Jim Hightower



Thanks to a vigilant reader, I’ve come across the website of America’s largest, oldest, busiest, and most successful corporation. At least, that’s how this outfit defines itself. It’s not Wal-Mart, Exxon Mobil, or GM—it’s the Pentagon. Go to www.defenselink.mil and you’ll find “DoD 101: An introductory overview of the Department of Defense.” This official site presents the U.S. military not as a government agency, but as a corporation. The Pentagon puffs itself up like a corporation running an image ad. It brags that the DoD is “the nation’s largest employer” with more than two million employees, and that it has the highest level of annual revenues of any company in the country. The site points out that DoD Inc. far outdistances such competitors as Wal-Mart, the number two employer and revenue generator. In a section titled “Who we work for,” the Pentagon goes completely corporate. “Our chief executive officer is the President of the United States,” it declares. “Congress… acts as our board of directors.” And “our stockholders are the American people.”

Excuse me, but our government is not a business. It’s a government with broad and deep democratic responsibilities that no corporation can achieve. By their very nature, corporations are top-down, hierarchical operations that exist not to serve the public good, but to profit the few. They are anti-democratic, excluding the vast majority of people (including shareholders) from decision-making. They operate in a closed culture of secrecy and are aggressive expansionists, relying on PR, lawyers, and lobbyists to cover up their waste, fraud, corruption, environmental contamination, and abuse of people. The corporate model is anathema to a free, just, democratic society. It’s both telling and damning that the Bushites view the Pentagon as a corporate entity.


Have you been pre-empted yet? You probably don’t know it, but chances are that your state legislature either already has passed or is considering passing laws to steal an important level of local authority from you and the other folks in your city, town, or county. The present focus of this pre-emption power grab is on local governments around the country that have been responding (as they should) to the corporate effort to contaminate our food supply with genetically modified organisms. These GMOs literally alter the DNA of the food we put in our family’s mouths, including transferring animal genes into fruits and veggies. There has been no longterm testing of the human and environmental impacts of these Frankenfoods, yet the federal government has meekly let Monsanto and a few other purveyors of genetically-manipulated seeds to put this stuff into our food supply—without even having to label the foodstuffs as having GMOs in them.

Consumers, farmers, environmentalists, and other sane people don’t want the Monsantos to use us as their guinea pigs, so they have already gotten more than 100 local governments to ban GMO crops within their area. This has infuriated the corporate powers, who have spent tons of money to defeat these local bans—but lost. So, for the last couple of years, they’ve been sneaking off to state legislatures to pass laws (often with no debate) that take away our local control over this health issue. To date, 14 states have stripped this decision-making power from local people; corporate lobbyists are moving to take it away from local governments everywhere. To learn what’s happening in your state, call Environmental Commons: (707) 884-5002.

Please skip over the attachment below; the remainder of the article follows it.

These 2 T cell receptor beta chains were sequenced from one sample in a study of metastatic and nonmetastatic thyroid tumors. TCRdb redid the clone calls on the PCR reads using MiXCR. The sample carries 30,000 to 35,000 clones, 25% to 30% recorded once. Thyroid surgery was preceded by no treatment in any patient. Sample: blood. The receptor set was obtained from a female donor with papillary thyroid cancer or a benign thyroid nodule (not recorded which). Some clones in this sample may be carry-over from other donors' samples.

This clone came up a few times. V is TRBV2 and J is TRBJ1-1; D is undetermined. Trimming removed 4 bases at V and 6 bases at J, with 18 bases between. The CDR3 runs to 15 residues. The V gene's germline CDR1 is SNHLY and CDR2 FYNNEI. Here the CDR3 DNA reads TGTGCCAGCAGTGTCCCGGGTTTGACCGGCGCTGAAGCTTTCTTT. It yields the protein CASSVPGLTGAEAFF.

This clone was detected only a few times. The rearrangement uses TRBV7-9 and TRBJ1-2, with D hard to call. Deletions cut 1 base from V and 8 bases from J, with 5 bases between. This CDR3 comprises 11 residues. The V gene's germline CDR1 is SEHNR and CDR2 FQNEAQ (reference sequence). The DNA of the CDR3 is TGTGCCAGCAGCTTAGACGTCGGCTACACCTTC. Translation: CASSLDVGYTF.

David H. Brooks loves his little girl and, like any good dad, wanted her to have a memorable Bar Mitzvah. So, last November, David booked both floors of New York’s opulent Rainbow Room for her party and sent private jets to fetch such musicians as Aerosmith, Tom Petty, Kenny G, Don Henley, 50 Cent, and DJ AM to entertain her and 300 of her best friends, each of whom was also given a little “party favor”—a bag of electronics and other goodies worth $1,000. Total cost of the Bat Mitzvah bash: $10 million. You could just write this off as yet another crass example of the excesses of the super-rich, except for the source of Brooks’ wealth. He is a war profiteer. His company, DHB Industries, got a lucrative Pentagon contract after 9/11 to provide bulletproof vests to our troops in Iraq. Unfortunately, the vests were flawed, and both the Marines and Army had to recall more than 23,000 of them last year. Meanwhile, David had used his company’s war windfall to line his own pockets. Prior to the Iraq war, he paid himself $525,000 a year. That’s a nice payday, but in 2004, he jacked up his take to $70 million—a 13,000 percent increase! That’s not all. He also made a massive selloff of his DHB stock that same year, pocketing another $186 million. But the sight of the CEO suddenly dumping his own stock spooked other investors, who drove DHB’s stock price from $22 a share to under $7. Brooks is presently under investigation by the SEC for financial wrongdoing, and he faces several lawsuits by investors for fraud and insider trading. To learn how we can stop such obscene war profiteering and other excesses by greedheaded CEOs, contact the Institute for Policy Studies and see its report entitled “Executive Excess 2005” at (202) 234-9382.

Jim Hightower is a speaker and author. To order his books or schedule him for a speech, visit www.jimhightower.com. To subscribe to his newsletter, the Hightower Lowdown, call toll-free 1-866-271-4900.